Medicare AdvantageMedicare Advantage

Medicare Advantage is an excellent choice that many Medicare beneficiaries use to supplement their coverage under Parts A and B of Original Medicare. There are quite a few ins and outs to these plans, but they offer many benefits at low costs if you take the time to understand them.

What Is Medicare Advantage?

Medicare Advantage plans, also known as Part C of Medicare, are private insurance plans that are offered to Medicare beneficiaries. They are one of two ways to supplement the benefits from Original Medicare. (The other way is with a Medicare supplement insurance plan.)
If you have looked at Medicare supplements, you know that their coverage is pretty straightforward. There are a few plans to choose from, and those plans never change. Medicare Advantage plans are not as easy to understand because there are many choices, but they provide great value and are an excellent choice for many individuals.

How Do Medicare Advantage Plans Work?

A Medicare Advantage plan is an alternative way to get your benefits from Parts A and B of Original Medicare. The federal Medicare program must approve private companies to offer these plans, and the plans must follow the program’s rules. The Medicare program pays the insurance companies a fee in exchange for offering the plan.
Part C plans take the place of Original Medicare. If you enroll in one of these plans, all of your benefits will come directly from the insurance carrier, not the government. Instead of having Parts A and B, all of your coverage will be rolled into one Part C plan. However, you are still responsible for paying the Part B premium. (Most individuals receive premium-free Part A, but you will also be responsible for the Part A premium if yours is not premium-free.)
Since private companies offer Part C plans, each can be quite different. You may need to follow their rules when receiving care, see doctors in a specific network, and submit reauthorization requests for procedures. Each plan will also have different premiums and out-of-pocket costs. In addition, all of that can change each year.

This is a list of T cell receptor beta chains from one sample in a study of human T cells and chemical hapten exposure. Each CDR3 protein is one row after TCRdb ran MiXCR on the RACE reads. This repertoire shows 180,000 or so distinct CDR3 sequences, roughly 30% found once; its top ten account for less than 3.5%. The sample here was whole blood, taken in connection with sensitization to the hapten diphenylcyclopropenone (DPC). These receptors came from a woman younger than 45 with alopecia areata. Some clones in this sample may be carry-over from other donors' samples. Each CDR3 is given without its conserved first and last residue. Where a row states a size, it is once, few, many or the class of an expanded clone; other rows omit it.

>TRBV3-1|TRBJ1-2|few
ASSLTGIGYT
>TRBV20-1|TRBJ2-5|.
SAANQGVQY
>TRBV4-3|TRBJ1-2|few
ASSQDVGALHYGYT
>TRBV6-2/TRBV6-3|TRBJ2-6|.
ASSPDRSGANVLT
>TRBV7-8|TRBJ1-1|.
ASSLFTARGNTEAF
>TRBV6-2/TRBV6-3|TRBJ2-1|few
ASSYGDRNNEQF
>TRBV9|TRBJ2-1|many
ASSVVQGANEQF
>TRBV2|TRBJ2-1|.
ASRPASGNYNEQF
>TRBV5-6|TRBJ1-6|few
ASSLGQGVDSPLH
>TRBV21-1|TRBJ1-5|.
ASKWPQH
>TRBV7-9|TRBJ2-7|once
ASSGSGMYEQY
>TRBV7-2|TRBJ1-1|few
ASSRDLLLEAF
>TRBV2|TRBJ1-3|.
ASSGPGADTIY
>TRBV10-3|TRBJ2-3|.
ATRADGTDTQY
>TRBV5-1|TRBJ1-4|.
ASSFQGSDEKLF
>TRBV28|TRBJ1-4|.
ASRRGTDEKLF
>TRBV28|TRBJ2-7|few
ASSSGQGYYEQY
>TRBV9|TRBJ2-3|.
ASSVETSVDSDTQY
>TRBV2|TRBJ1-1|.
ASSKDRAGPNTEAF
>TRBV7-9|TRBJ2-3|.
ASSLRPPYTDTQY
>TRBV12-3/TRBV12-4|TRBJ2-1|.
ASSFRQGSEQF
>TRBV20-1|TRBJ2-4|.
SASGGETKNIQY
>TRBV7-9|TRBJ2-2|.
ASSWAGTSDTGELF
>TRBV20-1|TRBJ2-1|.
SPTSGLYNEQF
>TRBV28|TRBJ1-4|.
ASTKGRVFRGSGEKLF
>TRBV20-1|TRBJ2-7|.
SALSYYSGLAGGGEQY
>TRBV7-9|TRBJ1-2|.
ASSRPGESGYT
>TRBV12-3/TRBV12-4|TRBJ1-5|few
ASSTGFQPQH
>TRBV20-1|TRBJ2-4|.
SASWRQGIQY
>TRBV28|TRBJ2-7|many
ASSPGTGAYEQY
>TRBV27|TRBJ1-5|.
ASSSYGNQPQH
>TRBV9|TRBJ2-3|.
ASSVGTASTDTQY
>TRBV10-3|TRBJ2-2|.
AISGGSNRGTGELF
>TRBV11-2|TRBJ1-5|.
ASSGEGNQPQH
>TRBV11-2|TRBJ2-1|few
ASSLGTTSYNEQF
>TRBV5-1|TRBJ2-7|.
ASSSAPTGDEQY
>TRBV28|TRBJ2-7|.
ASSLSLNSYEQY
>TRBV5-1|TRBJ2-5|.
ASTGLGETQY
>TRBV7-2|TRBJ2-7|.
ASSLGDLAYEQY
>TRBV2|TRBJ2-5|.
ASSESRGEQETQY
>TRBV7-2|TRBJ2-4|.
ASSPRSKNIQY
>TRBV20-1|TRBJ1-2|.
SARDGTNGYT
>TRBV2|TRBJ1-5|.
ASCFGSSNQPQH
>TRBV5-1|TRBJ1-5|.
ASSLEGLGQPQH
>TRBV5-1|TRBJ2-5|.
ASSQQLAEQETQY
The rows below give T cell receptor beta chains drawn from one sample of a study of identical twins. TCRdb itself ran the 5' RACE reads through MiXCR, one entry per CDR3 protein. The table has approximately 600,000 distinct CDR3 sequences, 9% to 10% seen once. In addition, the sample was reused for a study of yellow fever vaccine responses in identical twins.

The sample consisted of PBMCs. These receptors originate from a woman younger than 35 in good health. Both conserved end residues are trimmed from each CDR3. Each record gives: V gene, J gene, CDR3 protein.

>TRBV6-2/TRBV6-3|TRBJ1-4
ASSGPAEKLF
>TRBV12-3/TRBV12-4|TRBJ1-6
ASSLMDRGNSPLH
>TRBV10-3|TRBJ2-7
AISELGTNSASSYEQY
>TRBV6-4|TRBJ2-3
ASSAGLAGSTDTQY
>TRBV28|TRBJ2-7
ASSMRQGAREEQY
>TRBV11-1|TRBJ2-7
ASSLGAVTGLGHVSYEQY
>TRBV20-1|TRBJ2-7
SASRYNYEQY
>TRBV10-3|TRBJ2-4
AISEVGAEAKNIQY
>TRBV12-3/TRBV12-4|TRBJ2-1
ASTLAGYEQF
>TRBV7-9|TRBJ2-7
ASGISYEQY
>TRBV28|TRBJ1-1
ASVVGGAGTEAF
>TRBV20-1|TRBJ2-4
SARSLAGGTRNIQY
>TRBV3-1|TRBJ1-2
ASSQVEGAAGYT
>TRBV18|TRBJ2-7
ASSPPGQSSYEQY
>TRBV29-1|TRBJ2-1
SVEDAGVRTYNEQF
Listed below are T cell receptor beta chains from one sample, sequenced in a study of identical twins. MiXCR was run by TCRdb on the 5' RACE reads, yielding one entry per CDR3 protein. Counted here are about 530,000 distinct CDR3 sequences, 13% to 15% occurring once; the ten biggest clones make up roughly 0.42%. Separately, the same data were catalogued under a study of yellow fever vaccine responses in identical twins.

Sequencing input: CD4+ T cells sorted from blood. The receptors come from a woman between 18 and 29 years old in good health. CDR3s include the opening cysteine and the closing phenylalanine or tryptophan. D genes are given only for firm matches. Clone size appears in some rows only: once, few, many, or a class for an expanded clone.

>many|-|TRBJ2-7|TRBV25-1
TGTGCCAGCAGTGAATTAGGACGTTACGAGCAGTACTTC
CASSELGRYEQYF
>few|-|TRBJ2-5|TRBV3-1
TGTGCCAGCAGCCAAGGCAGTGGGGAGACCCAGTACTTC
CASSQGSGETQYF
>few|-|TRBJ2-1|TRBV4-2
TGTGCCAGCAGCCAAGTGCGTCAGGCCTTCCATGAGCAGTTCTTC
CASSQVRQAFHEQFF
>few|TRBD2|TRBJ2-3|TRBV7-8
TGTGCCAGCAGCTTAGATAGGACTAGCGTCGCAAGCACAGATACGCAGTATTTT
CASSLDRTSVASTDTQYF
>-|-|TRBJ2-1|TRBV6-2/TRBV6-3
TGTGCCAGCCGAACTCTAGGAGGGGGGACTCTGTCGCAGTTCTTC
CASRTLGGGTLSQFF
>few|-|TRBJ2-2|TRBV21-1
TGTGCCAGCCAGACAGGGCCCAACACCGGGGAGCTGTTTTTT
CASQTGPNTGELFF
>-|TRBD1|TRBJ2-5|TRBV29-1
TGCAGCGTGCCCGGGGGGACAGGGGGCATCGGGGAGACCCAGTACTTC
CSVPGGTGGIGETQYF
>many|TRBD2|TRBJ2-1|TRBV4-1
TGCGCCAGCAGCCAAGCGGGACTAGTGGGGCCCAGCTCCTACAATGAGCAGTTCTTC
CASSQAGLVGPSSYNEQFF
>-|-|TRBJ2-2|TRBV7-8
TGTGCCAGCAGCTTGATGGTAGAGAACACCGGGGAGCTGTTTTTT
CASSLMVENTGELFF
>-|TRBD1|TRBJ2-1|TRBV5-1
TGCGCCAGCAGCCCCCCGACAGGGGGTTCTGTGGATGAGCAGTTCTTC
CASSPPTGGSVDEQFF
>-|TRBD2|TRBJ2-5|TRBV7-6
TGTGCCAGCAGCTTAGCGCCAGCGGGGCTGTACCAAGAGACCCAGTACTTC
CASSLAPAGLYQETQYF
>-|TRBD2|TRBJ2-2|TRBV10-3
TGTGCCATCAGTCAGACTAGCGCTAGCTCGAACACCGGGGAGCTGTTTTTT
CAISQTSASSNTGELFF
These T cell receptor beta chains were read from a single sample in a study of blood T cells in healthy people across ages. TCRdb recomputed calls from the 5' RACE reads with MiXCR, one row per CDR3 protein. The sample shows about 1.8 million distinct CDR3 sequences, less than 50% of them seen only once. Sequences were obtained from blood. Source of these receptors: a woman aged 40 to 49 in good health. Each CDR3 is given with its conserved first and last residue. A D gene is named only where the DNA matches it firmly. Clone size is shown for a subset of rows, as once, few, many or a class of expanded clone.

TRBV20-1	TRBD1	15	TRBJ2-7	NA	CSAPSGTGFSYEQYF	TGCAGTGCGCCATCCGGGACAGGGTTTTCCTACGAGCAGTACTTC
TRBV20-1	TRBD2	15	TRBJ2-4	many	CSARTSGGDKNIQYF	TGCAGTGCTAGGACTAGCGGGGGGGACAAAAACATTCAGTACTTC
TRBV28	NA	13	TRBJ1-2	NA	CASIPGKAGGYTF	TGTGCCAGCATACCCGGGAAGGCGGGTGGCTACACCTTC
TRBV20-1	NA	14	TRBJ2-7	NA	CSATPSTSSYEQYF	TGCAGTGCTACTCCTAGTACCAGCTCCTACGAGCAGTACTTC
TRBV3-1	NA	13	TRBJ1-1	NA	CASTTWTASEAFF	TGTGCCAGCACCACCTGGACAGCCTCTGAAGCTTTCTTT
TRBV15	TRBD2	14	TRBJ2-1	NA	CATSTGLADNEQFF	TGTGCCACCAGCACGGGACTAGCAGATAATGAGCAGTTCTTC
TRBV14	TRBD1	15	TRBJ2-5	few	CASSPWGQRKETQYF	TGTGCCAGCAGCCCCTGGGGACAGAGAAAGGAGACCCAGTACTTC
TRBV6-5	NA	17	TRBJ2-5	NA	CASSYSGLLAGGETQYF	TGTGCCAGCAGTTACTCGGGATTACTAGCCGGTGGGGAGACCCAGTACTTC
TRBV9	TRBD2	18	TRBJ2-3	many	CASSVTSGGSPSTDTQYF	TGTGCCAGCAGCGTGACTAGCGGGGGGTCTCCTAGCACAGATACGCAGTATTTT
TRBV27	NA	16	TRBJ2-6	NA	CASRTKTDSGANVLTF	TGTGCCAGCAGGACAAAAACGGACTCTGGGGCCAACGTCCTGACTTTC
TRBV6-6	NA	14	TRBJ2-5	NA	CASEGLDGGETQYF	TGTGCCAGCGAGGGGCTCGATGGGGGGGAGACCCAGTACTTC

All Advantage plans have an annual out-of-pocket maximum. The amounts change each year, but in 2022 the maximum for in-network services is $7,550, and out-of-network services is $11,300. (We’ll talk more about networks later.)

What Do Medicare Advantage Plans Cover?

All Medicare Advantage plans must include the benefits found in Parts A and B. Most of them offer additional benefits, which is one reason these plans are so appealing.
Part C plans might include extra coverage for:
●      routine and restorative dental care
●      vision exams and eyeglasses or contact lenses
●      hearing exams and hearing aids
●      gym memberships
●      transportation to doctor’s visits
●      meal delivery
●      over-the-counter medications
●      prescription drug coverage
In addition, individuals can sometimes choose to add benefits to their Part C policy. One type of Medicare Advantage plan tailors its benefits for chronically-ill beneficiaries. These are called Special Needs Plans, which we will discuss later.

Types of Medicare Advantage Plans

The type of Medicare Advantage plan you choose is an important decision. Each plan has its own network, so you’ll need to understand the rules of each to make the most of your benefits.

Health Maintenance Organizations (HMO)

Medicare Advantage HMOs are one of the most popular Part C plans because of their low premiums. You can often find these plans for as little as $0 per month. However, it’s important to remember that no Medicare Advantage plan is free. There are other out-of-pocket costs associated with these plans.
An HMO is a type of managed-care insurance plan. Providers who participate in an HMO are paid set fees based on how many HMO patients they have in their practice. In return, they agree to provide whatever services are necessary to the subscribers. HMOs focus on preventive care, which is one way they try to keep healthcare costs low.
If you enroll in an HMO plan, you must follow a few rules. First, you’ll need to receive your care within the plan’s network. You must utilize providers and facilities who participate (contract) with your HMO plan. If you receive care outside the network, you will be responsible for the entire cost of services. The only exception is for emergency care.
You will also need to designate a primary care physician (PCP) who will manage your treatment. To see a specialist, your PCP must submit a referral, and the specialist must also be part of the plan’s network. Seeing a specialist without a referral will result in no payment from your insurance.
Out-of-pocket costs within the plan will vary based on your specific plan. For example, you may have deductibles, copays, and coinsurance costs. This is true of all Part C plans. To find out more about out-of-pocket expenses, you should consult the plan’s summary of benefits.

Preferred Provider Organizations (PPO)

Medicare Advantage PPOs are another popular type of Part C plan. They also have low monthly premiums but are typically a little more than HMO plans. Again, you’ll still have out-of-pocket costs like deductibles, copays, and coinsurance, but the specific amounts vary by plan.